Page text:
There is a an old folktale that turtles cry when they bury their eggs. I can see why people who have seen a mother turtle lay her eggs, bury them, and leave them to the universe to take care of would look into her wet eyes and believe that she is crying. It is an incredible system of reproduction that requires the cooperation of the universe to be successful. Not many creatures on this planet rely so heavily on synchronicity for the birth of their next generation.
Watching a mother turtle create a nest for her eggs is like watching any mother labor. She digs deep, lays her eggs in as safe a spot as she can find, and then uses every ounce of energy to cover them completely- to protect them. By the time she is done created a nest for her eggs, she is out of breath and exhausted. She must then make her way back to the ocean, leaving her offspring behind to develop and fend for themselves, hopefully with the help, not hinderance, of forces outside of their control.
A few nights ago I watched a mother turtle re-enter the ocean, never to see if the eggs she laid would hatch. I was struck by just how much work these creatures do to find a safe spot for their offspring to develop, only to leave them to their own devices to return “home”. I watched a poacher (one of many on the beach) gather up her eggs quickly, excited to make some money to feed his family, unaware of the consequences of his actions. As I looked at this poor man and wondered how hungry his children were, I also wondered how long the human rape of the earth can possibly continue before the earth just gives up on trying to replenish itself. There must be a balance somewhere.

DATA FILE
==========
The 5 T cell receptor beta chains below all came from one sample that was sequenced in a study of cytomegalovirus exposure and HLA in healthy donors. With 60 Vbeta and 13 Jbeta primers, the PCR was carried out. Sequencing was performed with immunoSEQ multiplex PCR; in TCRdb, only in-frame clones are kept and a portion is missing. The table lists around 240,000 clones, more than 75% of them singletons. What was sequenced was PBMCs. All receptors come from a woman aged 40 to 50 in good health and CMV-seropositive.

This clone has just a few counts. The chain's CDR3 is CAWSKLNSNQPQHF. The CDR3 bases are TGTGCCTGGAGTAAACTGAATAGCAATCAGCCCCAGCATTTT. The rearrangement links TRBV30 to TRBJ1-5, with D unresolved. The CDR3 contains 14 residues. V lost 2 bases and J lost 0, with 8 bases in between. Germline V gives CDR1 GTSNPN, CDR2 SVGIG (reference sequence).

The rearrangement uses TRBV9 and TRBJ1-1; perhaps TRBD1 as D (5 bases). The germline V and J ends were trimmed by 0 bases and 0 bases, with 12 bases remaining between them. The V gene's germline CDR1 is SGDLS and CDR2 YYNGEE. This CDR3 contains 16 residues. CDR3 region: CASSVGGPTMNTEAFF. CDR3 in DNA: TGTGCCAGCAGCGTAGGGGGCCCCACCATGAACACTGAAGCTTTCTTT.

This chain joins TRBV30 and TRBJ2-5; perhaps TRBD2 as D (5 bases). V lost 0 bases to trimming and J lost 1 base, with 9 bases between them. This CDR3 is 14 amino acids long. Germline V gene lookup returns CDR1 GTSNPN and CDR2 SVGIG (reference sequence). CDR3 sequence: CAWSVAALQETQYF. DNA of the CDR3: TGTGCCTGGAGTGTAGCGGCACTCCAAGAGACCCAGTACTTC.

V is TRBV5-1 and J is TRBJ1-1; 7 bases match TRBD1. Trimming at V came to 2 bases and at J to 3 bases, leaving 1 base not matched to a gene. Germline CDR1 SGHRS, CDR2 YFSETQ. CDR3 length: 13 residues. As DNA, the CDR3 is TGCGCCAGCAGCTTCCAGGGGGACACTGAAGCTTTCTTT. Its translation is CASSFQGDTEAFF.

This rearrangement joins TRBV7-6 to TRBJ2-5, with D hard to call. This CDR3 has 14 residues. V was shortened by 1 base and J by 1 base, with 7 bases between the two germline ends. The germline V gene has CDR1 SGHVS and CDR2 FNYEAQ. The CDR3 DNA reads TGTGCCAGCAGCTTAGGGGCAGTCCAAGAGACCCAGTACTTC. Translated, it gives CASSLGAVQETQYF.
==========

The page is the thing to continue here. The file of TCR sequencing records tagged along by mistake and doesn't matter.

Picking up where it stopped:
As luck would have it, just days later I also saw what it looks like when 70 baby turtles emerge from their nest, ready to take on the world (well, the ocean…). They emerge sleepy, confused, and not in complete control of their limbs. But within just one short hour, they are bursting with energy and ready to blindly head back to the ocean, their world, completely unaware of where their inner drive will ultimately lead them.
Watching 70 baby turtles scurry across the beach, looking for home is quite a sight…. and also quite reminiscent of our own pursuits. When unfettered, we humans also scurry in the direction we were meant to go. We rely on the universe for our continues survival, even when we do not know we are doing it. We burst with unbridled energy when we pursue our purpose. We know which way is “home” and we know, without being told, which path is ours.
We kid ourselves into thinking we are different, above, all other creatures on this planet. It’s a lie we tell ourselves to bury the collective guilt of misusing everything that has been given to us; a lie we perpetuate to retain our false sense of control over the planet. Perhaps if we could see just a tiny piece of ourselves in other creatures, we would not so readily impede their ability to survive.